Anonymous said...

Obviously, "locals" isn't some monolithic entity. Although the no-change-niks call locals who don't go along with their agenda "sell outs" it's not true. They just can't stand that all locals don't agree with their philosophy of stagnation.

Anonymous said...

wow. what a bitter crowd on here. If you feel like that, let us see you put your money where your mouth is. Show up at a meeting for a change instead of hiding behind anonymous. Would really love to meet some of you in person, so I can attach a face to the bitter, overbearing, sanctimonious we are better then you arent you grateful we came here to save your butts mainlanders that you all seem to be.

Lets see you come to those meetings and defend your agendas. Yes there are total sell out coconut locals all over. guess what some of them are home grown but most of them are from Oahu.

And I tell coconuts straight. Remember where your pikos lie. And make your decisions accordingly. Because it will all come back to bite you in the end.

Kauai has its own agenda. The land, and the ocean will have its way with all of you eventually.

Oh and don't forget to introduce yourselves to me when you come to the meeting. Since you are so proud of your opinions here, you should be very proud to introduce yourselves to me and shake my hand.

Then you can continue to tell me all about your beleifs and opinions. The trick is you have to look me in the eye when you do it.

Oh wait, you don't know who I am? Well then, shake everyones hand, and tell them all about your opinions on locals and Kauai at that meeting. Get around, introduce yourselves.

See how well loved, respected and glad people are to hear about what you think.

They probably wont be smiling when you start spewing your ridiculous vitrolic and acidic toungued rhetoric.

Good luck with that. Be brave be very brave. Just pretend you are just typing out your anonymous stuff on Joans blog.

Anonymous said...

-- We're doing a "makeover". --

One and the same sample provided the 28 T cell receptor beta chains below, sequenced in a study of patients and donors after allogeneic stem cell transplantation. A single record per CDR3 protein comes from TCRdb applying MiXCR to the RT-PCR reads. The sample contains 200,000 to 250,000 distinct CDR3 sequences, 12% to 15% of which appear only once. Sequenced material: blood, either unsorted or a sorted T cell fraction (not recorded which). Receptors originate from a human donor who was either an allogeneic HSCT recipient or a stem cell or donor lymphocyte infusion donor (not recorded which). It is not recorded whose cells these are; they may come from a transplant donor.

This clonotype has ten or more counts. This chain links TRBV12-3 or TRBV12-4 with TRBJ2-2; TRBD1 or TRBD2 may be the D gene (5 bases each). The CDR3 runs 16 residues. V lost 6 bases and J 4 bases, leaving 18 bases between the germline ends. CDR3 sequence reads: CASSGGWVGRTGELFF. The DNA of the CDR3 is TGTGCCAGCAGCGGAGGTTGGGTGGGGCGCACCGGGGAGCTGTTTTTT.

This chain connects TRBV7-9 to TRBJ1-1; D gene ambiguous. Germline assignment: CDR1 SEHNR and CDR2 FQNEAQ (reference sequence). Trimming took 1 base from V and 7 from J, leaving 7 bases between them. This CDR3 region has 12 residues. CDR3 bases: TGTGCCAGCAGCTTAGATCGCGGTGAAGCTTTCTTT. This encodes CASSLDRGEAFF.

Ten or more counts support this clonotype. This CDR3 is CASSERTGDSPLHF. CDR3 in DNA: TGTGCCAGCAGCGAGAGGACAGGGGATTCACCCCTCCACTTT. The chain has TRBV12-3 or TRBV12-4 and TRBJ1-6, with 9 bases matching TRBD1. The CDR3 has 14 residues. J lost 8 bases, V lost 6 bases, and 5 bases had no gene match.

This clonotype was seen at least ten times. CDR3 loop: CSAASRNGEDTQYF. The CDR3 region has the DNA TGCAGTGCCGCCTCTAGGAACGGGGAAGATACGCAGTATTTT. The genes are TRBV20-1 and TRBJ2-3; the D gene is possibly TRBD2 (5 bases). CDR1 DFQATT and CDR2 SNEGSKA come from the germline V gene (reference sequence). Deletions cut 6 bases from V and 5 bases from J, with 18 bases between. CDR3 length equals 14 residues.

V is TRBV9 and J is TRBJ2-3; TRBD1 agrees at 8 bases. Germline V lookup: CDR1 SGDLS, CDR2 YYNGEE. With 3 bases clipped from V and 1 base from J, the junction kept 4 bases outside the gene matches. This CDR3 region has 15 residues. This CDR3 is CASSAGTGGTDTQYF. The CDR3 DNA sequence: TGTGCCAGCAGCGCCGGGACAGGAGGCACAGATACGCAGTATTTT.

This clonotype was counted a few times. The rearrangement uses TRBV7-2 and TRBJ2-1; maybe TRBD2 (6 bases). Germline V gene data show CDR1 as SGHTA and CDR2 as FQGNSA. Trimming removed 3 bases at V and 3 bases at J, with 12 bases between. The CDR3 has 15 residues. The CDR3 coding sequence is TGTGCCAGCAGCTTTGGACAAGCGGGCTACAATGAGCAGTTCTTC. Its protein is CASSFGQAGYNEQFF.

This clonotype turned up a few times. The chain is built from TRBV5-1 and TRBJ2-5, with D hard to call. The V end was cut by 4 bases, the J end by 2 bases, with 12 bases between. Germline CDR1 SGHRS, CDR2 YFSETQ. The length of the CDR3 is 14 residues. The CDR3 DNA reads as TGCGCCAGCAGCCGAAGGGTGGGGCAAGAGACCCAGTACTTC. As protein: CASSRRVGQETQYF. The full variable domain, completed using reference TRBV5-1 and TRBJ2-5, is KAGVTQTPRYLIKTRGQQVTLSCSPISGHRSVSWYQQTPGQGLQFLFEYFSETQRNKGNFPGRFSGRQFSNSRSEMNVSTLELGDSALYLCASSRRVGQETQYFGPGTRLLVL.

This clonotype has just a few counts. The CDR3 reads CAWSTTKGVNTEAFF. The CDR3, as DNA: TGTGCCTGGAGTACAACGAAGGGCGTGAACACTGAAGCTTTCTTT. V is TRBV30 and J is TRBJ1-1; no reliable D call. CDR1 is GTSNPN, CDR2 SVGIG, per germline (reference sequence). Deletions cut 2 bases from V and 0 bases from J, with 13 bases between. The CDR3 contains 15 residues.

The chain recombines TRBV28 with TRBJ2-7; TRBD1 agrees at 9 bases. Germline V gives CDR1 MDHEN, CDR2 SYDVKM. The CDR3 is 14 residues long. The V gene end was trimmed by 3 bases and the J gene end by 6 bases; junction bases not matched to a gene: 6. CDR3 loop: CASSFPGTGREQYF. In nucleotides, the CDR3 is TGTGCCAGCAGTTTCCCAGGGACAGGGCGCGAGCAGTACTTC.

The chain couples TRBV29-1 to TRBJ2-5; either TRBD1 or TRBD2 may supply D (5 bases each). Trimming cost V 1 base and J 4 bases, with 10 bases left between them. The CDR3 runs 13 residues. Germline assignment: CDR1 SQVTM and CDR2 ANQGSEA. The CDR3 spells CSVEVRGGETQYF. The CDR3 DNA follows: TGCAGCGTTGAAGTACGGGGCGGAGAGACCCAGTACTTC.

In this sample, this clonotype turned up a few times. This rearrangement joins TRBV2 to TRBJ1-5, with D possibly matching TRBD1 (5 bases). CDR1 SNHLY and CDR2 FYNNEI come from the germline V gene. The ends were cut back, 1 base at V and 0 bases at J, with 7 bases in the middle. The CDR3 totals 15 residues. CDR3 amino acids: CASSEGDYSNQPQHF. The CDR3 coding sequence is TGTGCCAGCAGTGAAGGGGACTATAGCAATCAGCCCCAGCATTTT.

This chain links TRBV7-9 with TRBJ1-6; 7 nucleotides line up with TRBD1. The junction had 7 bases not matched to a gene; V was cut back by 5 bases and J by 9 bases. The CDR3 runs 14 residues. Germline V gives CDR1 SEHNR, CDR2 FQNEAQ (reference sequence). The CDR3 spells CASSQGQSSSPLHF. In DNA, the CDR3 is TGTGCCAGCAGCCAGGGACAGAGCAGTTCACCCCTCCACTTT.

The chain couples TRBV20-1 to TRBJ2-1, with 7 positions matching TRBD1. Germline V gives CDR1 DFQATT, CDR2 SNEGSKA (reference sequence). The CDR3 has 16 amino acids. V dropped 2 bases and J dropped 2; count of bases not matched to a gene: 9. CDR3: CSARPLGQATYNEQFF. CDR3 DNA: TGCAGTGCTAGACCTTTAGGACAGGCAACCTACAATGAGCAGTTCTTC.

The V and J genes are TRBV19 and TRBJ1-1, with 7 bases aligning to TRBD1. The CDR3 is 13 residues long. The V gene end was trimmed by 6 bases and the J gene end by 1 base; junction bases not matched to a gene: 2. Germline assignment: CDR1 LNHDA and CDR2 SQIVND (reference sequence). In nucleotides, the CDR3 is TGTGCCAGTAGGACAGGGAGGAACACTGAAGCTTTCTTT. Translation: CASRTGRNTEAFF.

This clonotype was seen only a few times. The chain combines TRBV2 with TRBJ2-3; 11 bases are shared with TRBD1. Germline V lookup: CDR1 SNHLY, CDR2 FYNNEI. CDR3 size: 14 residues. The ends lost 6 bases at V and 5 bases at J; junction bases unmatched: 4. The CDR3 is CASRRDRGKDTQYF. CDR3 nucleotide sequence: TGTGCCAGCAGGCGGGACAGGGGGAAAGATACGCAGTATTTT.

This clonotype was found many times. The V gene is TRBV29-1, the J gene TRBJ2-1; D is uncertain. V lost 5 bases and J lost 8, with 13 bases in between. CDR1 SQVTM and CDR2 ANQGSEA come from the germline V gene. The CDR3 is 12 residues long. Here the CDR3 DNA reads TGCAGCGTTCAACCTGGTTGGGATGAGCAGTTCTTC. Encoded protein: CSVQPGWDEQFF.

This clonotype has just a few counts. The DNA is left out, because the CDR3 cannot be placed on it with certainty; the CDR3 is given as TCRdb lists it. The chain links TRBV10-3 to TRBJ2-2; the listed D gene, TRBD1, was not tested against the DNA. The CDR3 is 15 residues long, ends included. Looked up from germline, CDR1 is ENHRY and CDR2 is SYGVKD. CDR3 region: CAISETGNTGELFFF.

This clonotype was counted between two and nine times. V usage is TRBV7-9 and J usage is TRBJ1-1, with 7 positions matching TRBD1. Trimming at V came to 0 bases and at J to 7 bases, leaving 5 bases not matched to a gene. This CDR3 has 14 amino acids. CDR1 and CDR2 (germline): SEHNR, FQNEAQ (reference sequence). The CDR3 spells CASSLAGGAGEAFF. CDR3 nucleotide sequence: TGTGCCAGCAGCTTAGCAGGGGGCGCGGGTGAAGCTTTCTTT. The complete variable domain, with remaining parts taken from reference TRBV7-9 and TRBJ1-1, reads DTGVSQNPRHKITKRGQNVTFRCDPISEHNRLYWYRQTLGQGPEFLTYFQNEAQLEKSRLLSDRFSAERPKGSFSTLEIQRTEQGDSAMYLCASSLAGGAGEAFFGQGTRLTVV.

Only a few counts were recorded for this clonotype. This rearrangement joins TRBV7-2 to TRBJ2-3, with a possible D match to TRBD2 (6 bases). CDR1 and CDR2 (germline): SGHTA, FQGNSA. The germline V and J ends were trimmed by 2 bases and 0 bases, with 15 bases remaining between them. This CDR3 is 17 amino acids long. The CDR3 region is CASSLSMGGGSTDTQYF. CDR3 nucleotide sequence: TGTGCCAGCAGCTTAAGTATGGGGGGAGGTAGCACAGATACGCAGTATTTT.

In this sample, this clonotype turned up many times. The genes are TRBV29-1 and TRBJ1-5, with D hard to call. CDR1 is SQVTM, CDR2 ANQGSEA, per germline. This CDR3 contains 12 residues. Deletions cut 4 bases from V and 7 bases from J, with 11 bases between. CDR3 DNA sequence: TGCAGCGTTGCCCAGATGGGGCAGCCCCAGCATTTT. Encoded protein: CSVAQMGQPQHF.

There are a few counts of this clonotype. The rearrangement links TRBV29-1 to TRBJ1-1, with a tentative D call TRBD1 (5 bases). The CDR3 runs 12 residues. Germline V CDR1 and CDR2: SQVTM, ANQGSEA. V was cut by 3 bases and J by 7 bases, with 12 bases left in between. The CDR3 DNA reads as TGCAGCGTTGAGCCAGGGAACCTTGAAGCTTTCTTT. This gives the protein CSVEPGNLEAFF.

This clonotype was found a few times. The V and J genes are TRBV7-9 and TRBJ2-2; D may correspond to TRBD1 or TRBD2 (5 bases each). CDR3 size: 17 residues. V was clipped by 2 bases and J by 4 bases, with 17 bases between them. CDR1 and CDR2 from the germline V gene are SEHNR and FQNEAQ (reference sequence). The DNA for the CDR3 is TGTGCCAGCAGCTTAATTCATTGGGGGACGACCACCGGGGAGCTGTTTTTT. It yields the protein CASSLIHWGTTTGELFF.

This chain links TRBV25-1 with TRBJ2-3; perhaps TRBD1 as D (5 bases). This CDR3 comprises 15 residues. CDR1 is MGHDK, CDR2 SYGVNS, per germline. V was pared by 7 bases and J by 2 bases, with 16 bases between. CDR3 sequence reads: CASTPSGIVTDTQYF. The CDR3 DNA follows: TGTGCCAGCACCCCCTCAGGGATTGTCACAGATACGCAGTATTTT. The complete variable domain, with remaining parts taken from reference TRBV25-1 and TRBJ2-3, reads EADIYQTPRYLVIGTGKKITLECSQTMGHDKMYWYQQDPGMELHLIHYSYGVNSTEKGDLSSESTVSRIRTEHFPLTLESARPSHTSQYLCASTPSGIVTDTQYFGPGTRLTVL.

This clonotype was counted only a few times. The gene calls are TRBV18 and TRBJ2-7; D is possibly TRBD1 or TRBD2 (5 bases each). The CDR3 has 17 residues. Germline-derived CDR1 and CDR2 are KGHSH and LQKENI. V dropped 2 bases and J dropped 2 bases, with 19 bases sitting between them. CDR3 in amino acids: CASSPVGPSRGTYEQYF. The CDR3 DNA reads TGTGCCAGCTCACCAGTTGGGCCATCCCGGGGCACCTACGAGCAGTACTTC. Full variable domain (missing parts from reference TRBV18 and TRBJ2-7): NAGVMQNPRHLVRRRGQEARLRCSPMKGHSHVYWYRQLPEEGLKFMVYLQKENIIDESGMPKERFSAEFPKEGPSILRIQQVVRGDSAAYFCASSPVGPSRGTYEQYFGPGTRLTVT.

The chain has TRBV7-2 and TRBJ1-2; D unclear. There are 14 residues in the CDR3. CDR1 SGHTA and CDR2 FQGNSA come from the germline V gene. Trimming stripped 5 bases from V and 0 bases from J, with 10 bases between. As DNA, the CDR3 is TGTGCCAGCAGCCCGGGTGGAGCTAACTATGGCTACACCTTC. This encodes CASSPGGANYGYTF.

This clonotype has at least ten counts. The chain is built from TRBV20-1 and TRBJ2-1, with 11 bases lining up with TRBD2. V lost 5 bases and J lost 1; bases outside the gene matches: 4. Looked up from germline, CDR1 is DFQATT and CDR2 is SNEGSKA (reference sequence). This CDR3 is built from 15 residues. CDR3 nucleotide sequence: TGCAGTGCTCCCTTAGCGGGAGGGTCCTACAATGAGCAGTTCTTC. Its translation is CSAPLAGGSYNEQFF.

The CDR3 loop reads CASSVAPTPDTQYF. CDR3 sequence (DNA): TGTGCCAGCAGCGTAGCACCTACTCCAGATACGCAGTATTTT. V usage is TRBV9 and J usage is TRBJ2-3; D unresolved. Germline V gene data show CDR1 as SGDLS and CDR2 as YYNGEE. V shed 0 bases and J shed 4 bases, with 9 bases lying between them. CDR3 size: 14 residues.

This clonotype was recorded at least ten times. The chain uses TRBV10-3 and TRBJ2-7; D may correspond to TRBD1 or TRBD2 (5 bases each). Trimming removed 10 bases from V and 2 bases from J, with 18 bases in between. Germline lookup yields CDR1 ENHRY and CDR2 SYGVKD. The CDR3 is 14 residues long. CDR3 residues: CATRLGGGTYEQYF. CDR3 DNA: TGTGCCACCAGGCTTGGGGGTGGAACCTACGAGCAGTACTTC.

What an ego. The makeover began long before you and your "friends" knew that Kauai even existed. When you say that you can do better, do you mean that you'll make improvements to the island or that you'll do a better job of fucking it up?

Anonymous said...

Thank goodness the Lord does not sleep.

Considering the way things are going, what has He done for you lately?

Wrong question dude. I think you just jinxed yourself.

No worries. If you're that mindlessly and pathetically superstitious, can just toss some salt over your shoulder or rub your rabbit's foot or rattle your mother of god beads or pray to the great white bearded one who lives above the sky or whatever you idiot morons do.

jonathan jay said...

it is great that there is such an in depth exchange of views here, but i can't help but think the tenor an tone would be healthier and more constructive if there was less "anonymous" postings, and more people who actually stood behind their statements with their name.

If you have something to say, great! Now, try stand behind what you say, by also saying who you are.

It's not so hard.

Anonymous said...

Reply to anonymous June 23, 2010:

Forget large scale industrialized mono-crop ag like sugar and pineapple. Those two industries made a few rich and destroyed the land in the process. Replacing those former ag lands is large-scale development, again making a few rich and the rest barely surviving.

Kauai needs a return to a self-sustainable economy, something that exsisted before, for example at the time of Manokalanipo's reign. Known as a time of peace and prosperity for maka'ainana and ali'i alike. Forget "third world". The closest Kauai became to a third world was when the sugar plantations were in their hayday,and all the owners/managers were living high on the hog off the backs of cheap labor from Japan, China and the Filipines.

Kaua'i needs to focus on supporting small-scale diversified farming and fishing that will feed our communities w/out dependence on goods from Costco or Wal-Mart. When the next natural disaster or economic crisis hits Kaua'i, we will be able to sustain our families and communities fairly well.